Since Alden is our second, I have been through the pre-school and kindergarten Mother's Day celebrations at school a few times. When Kai was at Lauren's house when she was 2 and 3, the kids made us a special card and sang a song. At Spanish School, all the moms came to preschool for the morning and listened to the kids sing us a song, then we spent time at each of the pampering stations (they did our nails, brushed our hair, did a craft with us, etc) while eating scones and other treats the school had provided for us. At Thornhill, when she was in Kindergarten, I think she just came home with a card and some sort of craft. Then, in 1st grade, the moms went to school and got seated by our children at their desk and they scampered off to fetch us coffee and pastries. After we had our morning treat, they sang us a song and we were on our way.
Maybe it's because of these prior experiences that I didn't read the email about Alden's preschool Mother's Day celebration with the utmost attention. I knew that we were going on a picnic with our children and taking a bus to the park. I knew I needed to be to the school at 10 AM. So, I dropped Alden off in the morning and went to a nearby coffee shop to work for a couple of hours before the designated meeting time. Alden was so excited when I returned, flying into my arms to give me a hug and declare that we were "going on a BUS to the PICNIC!" It was very cute. One of the teacher's asked me if I could also be Sophie's chaperone for the day, since her Mom couldn't make it and she and Alden were such close friends. I agreed, of course. We listened to the instructions in circle time, got our bus passes, and lined up to go the bus stop. The kids had also told their teachers what they loved about their mom, and there was a collage of their statements on the wall. Alden said he loved when I picked him up and when I took him to Will's house -- which, of course, I took a picture of and sent to Cathy. It was pretty cute.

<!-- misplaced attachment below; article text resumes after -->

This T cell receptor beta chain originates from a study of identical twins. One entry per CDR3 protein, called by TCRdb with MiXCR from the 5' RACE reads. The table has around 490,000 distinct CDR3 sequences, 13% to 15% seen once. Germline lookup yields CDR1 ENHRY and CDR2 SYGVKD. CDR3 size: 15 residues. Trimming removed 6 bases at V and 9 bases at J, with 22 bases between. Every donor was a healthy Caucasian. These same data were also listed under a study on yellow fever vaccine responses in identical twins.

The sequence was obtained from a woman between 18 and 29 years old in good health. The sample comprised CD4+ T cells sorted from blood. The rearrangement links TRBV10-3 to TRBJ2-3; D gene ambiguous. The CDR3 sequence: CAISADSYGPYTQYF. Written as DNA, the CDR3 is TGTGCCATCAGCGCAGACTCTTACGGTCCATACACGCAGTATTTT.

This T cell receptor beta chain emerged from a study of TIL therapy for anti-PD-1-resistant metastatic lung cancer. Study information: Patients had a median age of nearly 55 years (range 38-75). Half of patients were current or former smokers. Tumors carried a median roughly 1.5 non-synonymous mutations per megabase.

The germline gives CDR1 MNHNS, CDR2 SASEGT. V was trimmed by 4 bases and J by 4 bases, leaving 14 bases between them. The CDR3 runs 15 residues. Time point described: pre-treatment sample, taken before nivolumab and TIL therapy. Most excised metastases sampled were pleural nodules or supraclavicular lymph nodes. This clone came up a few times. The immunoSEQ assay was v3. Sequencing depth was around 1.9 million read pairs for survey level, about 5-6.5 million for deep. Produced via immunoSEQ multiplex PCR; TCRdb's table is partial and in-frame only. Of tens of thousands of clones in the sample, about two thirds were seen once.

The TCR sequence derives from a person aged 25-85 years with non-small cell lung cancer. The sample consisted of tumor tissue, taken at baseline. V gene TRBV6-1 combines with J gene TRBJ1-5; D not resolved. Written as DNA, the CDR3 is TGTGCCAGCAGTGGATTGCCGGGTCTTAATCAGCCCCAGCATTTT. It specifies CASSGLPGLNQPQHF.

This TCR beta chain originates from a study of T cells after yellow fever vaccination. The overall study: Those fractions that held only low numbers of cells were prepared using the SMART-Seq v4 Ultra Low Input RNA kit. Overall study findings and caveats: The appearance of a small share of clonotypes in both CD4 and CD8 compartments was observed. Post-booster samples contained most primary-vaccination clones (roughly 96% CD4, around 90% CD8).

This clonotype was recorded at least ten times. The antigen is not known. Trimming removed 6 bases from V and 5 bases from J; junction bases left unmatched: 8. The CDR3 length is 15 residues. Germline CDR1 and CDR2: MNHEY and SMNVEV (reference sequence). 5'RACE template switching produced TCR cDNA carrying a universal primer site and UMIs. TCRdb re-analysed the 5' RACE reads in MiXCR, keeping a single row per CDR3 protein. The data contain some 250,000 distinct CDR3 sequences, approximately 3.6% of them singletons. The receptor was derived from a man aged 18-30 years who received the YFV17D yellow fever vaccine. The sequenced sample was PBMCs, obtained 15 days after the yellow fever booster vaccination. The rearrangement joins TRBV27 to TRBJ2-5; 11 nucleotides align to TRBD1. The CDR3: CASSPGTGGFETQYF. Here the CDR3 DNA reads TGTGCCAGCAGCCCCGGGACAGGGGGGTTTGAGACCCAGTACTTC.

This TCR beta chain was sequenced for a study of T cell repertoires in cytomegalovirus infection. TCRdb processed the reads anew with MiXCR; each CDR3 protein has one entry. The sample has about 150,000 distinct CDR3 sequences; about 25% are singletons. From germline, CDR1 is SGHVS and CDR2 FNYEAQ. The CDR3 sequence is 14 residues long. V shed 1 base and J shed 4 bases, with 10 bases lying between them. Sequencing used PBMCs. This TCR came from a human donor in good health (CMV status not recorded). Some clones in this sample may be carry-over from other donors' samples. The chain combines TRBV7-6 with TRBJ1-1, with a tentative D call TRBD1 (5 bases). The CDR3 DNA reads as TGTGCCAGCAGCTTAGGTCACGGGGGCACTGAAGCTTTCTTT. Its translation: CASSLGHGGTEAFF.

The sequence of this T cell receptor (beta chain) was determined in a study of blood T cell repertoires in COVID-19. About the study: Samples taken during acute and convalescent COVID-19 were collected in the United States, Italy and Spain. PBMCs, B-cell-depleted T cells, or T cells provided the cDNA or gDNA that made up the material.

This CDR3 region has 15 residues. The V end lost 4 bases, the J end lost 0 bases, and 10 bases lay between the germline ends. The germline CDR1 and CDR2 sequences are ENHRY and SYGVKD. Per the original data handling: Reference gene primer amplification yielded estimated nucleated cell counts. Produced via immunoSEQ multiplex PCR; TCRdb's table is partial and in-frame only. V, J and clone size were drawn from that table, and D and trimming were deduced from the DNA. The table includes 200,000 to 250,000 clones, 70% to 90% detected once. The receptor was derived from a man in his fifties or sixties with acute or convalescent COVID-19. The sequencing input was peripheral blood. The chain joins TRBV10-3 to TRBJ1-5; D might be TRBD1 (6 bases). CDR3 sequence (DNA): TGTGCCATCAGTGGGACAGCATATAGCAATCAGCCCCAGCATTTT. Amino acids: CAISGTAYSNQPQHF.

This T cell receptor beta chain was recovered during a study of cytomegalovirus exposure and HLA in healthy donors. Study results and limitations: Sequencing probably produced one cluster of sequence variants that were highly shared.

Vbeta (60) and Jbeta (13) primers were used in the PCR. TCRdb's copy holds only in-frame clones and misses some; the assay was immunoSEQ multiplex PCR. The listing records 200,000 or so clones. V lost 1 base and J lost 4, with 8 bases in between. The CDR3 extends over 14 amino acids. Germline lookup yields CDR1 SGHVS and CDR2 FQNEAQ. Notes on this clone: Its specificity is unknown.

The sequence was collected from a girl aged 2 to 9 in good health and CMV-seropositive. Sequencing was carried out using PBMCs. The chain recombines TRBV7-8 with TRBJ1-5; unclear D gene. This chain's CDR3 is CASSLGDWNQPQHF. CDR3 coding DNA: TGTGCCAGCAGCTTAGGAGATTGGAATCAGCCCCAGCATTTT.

We go to the parent meetings at Alden's school and all the social events they put on, so I had seen most of the moms before. Although, that said, I didn't know anyone very well besides one or two other moms, that I've talked to more extensively a few times. But, we chatted and rode the bus to the park. When we got there, all the other moms started pulling out large picnic blankets. I had a purse on me. Nothing else. I hadn't noticed, until that moment, that the other moms had larger bags and backpacks. But, now it appeared there was a reason. I looked around for someone I knew to try to sit with. Meanwhile, the kids gathered together to sing us a song, so I stopped looking for a place to sit and went to where I could watch the performance. It was super cute -- Alden had been singing the song to me for a couple of days, so I knew what was coming, but it is always adorable to see them all singing together.
After the song, the kids ran to their moms, who turned and walked them back to the picnic blankets. Ugh. Back to this. Only, now, everyone also started pulling out the lunches they had brought for their children. LUNCHES! Ack! Seriously. Since when is a Mother's Day celebration a day when you have to take off work, pack your child and you a lunch, bring something to sit on, and then watch your child at the park? The school was essentially celebrating Mother's Day by giving their folks a day off while the mommies did what mommies do -- watch their kids!
So, I had no food. And I had not one, but two kids. Sophie looked up at me and said, "Did you bring my lunch?" Of course not! I hadn't brought anyone lunch. One of the teacher's intervened, claiming it was their fault they hadn't grabbed Sophie's lunch. I didn't mention that Alden was also lunchless. I think they assumed I had food for me and Alden.
Alden didn't really seem to care. He wanted to go play on the playground. And was thrilled to have me with him for the day. He had sat on my lap on the bus and held my hand when we were walking outside . He gave me repeated hugs and kisses. He was beyond thrilled. And, we found another mom, that I barely knew, to sit with and she shared both her blanket and her food with us. I made self-deprecating jokes about my inability to read emails... my go to way of handling these awkward moments. And, it was fine. Not my finest moment, but it ended up being a fine day thanks to the generosity and kindness of other moms and the sweetness and cuddles of my little boy.
I was recounting the day to another friend later on who, besides thinking it was hilarious, reminded me that all that really mattered was I was there. I suppose that's true -- but, do think that Mother's Day Celebrations that expect the moms to do all the work are not really celebrations... just saying.
On the actual day, the kids made be breakfast, cards and let me stay upstairs by myself for a few hours while they cooked. We went to pizza with some of my favorite families for dinner and had a lovely day in between riding bikes and playing at the park. It was as Mother's Day should be!